“Queen The Greatest Live” The Greatest series returns with a year-long celebration of Queen Live.
A 50-week YouTube series going behind the scenes to reveal what goes into creating a Queen show, featuring moments from iconic performances and demonstrating why the band is regarded as the ultimate live act.
Queen The Greatest Live : The Fans - In The Lap Of The Gods (Episode 31)
No Queen concert is ever short of songs that encourage the fans to sing along, and even before the now legendary combination of We Will Rock You and We Are The Champions provided the ultimate sing-along finale, Queen had plenty of crowd-pleasers that unified the audience into one massive chorus - such as In The Lap Of The Gods.
Even with the lineup singing four-way harmonies, there has always been room for a few thousand backing vocalists at a Queen show. As passionate advocates for crowd participation, the band have too many singalongs to list, from Radio Ga Ga and Another One Bites The Dust to the finale of We Will Rock You and We Are The Champions. But as we see in the latest episode of Queen The Greatest Live, even the band’s deeper cuts could turn a rowdy stadium in a word-perfect choir.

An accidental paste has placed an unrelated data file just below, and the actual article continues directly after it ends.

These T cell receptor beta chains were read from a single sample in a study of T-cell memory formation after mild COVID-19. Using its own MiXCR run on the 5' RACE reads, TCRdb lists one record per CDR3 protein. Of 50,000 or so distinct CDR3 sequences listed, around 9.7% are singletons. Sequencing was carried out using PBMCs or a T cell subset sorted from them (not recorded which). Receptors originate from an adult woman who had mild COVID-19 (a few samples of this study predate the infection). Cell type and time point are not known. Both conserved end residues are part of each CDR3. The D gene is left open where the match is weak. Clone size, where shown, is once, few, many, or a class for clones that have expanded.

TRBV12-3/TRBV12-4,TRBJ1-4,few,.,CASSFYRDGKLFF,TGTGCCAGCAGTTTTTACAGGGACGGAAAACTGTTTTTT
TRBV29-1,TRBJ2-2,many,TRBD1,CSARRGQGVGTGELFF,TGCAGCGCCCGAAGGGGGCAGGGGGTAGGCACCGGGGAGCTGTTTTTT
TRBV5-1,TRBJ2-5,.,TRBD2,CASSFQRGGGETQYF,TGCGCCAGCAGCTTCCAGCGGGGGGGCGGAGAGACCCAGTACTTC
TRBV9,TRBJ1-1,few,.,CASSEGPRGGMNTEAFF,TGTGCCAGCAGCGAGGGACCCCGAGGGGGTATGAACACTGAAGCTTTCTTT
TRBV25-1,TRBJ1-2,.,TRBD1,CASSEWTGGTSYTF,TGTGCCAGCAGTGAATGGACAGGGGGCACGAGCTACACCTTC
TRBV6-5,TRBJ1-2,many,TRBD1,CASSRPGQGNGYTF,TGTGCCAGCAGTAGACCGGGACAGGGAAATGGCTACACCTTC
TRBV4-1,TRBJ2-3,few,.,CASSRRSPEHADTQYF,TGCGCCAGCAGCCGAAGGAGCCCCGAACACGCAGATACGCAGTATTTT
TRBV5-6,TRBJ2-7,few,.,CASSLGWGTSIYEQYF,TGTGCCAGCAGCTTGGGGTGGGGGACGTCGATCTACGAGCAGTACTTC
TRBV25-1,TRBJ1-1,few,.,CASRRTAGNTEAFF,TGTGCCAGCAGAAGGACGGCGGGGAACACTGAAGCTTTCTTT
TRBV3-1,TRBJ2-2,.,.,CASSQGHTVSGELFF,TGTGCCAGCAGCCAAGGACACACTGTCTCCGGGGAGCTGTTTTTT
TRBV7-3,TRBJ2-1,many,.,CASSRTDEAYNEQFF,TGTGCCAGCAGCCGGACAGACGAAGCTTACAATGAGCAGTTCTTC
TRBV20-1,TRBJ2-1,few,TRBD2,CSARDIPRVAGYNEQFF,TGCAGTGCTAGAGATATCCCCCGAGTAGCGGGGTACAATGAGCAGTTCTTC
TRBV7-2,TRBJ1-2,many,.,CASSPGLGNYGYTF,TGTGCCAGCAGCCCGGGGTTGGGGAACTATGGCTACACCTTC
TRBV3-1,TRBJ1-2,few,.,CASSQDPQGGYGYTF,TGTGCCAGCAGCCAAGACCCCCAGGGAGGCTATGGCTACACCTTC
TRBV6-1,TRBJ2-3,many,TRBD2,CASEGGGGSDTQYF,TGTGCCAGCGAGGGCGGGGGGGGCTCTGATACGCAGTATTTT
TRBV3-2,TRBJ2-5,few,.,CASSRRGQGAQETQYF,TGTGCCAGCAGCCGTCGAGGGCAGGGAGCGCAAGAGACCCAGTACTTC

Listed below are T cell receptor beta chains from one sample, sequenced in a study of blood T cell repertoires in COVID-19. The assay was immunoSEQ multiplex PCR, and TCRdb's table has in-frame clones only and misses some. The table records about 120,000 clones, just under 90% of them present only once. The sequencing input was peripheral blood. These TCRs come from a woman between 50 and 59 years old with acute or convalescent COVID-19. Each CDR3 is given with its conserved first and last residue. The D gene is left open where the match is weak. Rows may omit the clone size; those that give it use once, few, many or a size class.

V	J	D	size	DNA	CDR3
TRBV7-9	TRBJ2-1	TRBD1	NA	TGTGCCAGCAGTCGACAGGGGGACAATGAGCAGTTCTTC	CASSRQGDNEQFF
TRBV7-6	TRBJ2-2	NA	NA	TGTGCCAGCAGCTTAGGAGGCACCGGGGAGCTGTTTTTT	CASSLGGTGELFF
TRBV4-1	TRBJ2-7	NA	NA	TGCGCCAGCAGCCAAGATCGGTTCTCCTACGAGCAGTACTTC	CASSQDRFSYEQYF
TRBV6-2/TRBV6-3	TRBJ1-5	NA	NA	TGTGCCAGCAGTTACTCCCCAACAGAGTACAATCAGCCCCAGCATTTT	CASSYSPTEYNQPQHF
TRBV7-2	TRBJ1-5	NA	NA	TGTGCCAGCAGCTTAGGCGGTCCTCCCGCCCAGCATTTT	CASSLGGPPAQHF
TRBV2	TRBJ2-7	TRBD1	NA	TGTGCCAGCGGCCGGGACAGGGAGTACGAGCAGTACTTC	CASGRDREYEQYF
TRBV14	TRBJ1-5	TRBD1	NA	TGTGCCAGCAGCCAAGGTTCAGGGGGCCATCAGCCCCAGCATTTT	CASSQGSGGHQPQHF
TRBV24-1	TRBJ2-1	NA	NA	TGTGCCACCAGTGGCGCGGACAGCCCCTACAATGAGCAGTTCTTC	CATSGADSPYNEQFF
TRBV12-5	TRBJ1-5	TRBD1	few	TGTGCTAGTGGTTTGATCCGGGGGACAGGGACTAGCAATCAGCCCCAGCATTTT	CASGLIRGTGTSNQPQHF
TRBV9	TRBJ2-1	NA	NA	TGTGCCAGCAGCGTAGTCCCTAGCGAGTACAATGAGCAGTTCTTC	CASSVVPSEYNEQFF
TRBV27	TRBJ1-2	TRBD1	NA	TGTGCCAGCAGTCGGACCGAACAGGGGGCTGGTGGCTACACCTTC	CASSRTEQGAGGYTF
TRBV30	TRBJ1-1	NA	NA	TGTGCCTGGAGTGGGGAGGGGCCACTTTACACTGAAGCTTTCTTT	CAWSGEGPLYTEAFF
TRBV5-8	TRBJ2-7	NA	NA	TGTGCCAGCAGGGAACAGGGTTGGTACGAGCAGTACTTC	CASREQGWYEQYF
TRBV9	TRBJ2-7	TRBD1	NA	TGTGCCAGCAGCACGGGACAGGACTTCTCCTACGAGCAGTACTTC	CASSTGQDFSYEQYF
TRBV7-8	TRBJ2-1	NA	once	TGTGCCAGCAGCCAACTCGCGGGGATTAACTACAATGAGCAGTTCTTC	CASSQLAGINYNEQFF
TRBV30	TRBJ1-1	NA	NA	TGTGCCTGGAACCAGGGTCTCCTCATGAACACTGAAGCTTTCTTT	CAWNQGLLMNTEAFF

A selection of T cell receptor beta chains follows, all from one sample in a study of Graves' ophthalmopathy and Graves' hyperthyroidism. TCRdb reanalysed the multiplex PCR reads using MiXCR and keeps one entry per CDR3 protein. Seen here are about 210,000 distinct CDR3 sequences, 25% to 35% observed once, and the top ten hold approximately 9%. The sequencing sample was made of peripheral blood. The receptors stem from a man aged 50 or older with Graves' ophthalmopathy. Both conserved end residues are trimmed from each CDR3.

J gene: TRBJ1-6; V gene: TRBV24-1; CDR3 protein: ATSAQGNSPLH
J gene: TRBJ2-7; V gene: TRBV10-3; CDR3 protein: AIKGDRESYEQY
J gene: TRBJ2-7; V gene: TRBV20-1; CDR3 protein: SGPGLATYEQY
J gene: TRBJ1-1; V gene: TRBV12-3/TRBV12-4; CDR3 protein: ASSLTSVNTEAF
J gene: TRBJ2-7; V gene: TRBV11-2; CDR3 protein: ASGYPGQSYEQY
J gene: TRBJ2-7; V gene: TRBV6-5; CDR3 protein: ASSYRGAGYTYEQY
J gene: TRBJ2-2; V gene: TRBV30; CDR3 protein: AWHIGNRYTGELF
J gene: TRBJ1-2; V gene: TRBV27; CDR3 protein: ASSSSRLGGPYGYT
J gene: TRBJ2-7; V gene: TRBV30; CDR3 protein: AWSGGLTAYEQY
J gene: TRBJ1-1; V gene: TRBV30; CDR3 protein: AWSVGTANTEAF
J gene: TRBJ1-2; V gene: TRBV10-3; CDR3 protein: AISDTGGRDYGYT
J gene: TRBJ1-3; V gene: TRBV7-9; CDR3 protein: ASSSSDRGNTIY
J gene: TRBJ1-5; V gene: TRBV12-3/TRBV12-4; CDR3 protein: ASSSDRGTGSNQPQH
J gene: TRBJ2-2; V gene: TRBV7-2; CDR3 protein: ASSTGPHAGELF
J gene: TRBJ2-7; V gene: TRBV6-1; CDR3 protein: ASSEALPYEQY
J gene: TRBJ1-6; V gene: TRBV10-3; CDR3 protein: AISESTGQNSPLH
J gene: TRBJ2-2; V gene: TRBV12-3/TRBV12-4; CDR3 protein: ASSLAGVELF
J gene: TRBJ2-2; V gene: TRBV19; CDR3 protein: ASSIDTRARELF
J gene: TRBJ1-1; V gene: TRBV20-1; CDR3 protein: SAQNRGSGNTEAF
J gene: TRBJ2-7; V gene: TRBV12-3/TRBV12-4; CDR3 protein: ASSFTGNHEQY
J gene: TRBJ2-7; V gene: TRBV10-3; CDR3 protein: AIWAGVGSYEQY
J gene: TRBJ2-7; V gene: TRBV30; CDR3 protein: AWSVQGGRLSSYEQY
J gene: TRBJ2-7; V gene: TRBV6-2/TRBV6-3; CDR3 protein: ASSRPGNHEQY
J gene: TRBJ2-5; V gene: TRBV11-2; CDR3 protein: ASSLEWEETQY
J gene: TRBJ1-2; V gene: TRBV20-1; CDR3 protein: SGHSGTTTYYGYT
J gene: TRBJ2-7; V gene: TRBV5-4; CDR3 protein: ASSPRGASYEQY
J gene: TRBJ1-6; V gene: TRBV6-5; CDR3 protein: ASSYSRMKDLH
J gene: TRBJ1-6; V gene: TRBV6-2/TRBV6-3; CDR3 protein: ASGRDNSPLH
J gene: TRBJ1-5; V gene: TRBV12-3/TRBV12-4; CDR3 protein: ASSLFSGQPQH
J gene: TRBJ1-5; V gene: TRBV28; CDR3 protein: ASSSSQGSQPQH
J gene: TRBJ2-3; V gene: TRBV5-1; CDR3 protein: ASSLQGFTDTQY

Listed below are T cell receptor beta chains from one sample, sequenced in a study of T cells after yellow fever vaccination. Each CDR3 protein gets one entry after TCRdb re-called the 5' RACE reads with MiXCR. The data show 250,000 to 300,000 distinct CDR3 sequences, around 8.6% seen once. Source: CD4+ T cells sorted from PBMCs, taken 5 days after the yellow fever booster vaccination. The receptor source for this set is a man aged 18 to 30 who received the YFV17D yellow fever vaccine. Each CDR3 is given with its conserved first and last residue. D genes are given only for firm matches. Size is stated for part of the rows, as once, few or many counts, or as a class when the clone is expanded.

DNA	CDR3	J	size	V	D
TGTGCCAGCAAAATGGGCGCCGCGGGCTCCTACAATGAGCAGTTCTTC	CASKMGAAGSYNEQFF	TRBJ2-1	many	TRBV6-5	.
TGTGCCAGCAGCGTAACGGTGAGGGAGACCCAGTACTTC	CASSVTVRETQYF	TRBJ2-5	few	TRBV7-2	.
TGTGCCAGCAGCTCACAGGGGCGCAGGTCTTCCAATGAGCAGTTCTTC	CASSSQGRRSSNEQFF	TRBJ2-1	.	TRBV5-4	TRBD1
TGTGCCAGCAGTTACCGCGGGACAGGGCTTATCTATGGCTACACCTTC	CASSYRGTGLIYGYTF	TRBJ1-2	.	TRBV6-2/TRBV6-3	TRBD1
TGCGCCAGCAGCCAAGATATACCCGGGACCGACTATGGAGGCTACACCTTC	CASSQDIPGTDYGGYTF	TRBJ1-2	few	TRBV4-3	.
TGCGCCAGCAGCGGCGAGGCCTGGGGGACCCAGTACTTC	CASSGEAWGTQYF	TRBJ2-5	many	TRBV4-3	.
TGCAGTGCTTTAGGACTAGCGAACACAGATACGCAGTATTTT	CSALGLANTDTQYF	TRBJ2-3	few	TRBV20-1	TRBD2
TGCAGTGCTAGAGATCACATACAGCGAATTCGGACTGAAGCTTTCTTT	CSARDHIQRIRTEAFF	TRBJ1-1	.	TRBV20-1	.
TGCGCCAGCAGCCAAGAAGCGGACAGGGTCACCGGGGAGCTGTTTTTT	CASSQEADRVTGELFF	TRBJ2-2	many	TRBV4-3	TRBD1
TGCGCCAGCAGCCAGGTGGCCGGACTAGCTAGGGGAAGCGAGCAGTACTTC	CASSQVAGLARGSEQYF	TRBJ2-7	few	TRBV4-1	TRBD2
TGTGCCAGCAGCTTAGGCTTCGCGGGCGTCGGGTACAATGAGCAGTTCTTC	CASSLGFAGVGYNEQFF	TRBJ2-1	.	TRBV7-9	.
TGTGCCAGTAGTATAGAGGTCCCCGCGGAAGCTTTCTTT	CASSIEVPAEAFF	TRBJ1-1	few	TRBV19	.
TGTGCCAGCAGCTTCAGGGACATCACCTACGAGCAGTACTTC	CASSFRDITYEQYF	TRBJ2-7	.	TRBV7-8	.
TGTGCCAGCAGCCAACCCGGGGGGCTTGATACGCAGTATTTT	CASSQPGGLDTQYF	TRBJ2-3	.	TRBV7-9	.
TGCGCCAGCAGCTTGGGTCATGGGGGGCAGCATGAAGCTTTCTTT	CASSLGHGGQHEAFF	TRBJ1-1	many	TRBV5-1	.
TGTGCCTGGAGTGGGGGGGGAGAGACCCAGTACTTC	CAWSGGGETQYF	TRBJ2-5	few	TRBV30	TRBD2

Opening (and closing) the second side of 1974’s Sheer Heart Attack album, the two versions of In The Lap Of The Gods were wrenched from the emotional depths by Freddie Mercury. “In the beginning, a lot of his writing was very fantastical, but underneath, I think he was pouring his heart out,” Brian May told Uncut. “Freddie was struggling with various things and we all know his sexuality was quite fluid. It was hard for him to express. I think you can hear him in this song, struggling with his relationships, putting them into words and music.”
While Killer Queen and Now I’m Here would be cherrypicked as singles from Sheer Heart Attack, the Queen hardcore always kept the yearning refrain from In The Lap Of The Gods… Revisited close to their hearts. And as the band’s Christmas Eve 1975 concert at Hammersmith Odeon hit the home straight, the crowd took no persuasion to join Freddie in a chorus that ached with wordless emotion (‘Whoa, whoa, la, la, la, oh!’).
Fast-forward a decade to 1986’s Magic Tour and the song had lost none of its power to unite, with 144,000 fans at Wembley Stadium swaying in unison as they roared the hook, and the singalong effortlessly crossing the language barrier as the band lit up Budapest’s Népstadion in Hungary. But as Brian told Uncut, it might never have flown without a choirmaster of Mercury’s calibre: “That song is Freddie being magnificent and being a god – which he was quite good at.”
Next week: Vocal Games